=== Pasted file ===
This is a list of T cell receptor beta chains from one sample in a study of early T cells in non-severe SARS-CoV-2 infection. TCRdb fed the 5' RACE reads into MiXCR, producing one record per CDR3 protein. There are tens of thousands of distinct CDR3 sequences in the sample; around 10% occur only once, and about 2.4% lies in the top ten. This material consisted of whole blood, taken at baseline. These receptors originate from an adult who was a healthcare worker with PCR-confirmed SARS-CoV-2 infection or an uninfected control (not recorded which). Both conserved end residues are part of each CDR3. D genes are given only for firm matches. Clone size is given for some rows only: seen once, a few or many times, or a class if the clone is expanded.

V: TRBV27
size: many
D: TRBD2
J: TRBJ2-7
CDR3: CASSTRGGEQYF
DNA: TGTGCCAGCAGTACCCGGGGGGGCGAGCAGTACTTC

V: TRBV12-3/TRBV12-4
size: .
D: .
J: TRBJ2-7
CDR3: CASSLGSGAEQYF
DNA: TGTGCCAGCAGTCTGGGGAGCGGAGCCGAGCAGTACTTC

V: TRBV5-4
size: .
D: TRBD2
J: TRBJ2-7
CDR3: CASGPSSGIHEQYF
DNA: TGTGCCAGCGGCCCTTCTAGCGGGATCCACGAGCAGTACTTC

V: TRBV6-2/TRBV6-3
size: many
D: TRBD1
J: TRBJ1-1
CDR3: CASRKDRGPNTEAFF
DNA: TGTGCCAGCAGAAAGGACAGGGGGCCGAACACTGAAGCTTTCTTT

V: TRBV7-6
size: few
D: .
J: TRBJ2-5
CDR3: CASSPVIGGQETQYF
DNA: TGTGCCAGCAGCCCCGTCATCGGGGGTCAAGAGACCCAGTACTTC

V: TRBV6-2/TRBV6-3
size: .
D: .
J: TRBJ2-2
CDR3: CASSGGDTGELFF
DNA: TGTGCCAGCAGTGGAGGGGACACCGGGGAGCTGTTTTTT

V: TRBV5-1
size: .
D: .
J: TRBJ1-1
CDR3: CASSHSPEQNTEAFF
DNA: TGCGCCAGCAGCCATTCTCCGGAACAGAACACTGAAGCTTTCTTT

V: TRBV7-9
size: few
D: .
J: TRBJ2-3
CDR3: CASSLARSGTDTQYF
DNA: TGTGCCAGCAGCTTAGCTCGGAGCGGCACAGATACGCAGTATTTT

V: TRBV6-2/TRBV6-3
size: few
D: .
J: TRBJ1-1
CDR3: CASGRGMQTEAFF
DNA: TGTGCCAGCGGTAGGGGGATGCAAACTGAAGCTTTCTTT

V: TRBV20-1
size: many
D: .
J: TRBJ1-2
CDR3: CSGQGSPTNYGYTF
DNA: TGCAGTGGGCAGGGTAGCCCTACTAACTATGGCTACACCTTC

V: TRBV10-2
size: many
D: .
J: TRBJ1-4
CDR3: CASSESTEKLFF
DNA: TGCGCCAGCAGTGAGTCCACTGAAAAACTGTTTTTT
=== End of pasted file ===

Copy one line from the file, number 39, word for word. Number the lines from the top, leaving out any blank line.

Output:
size: .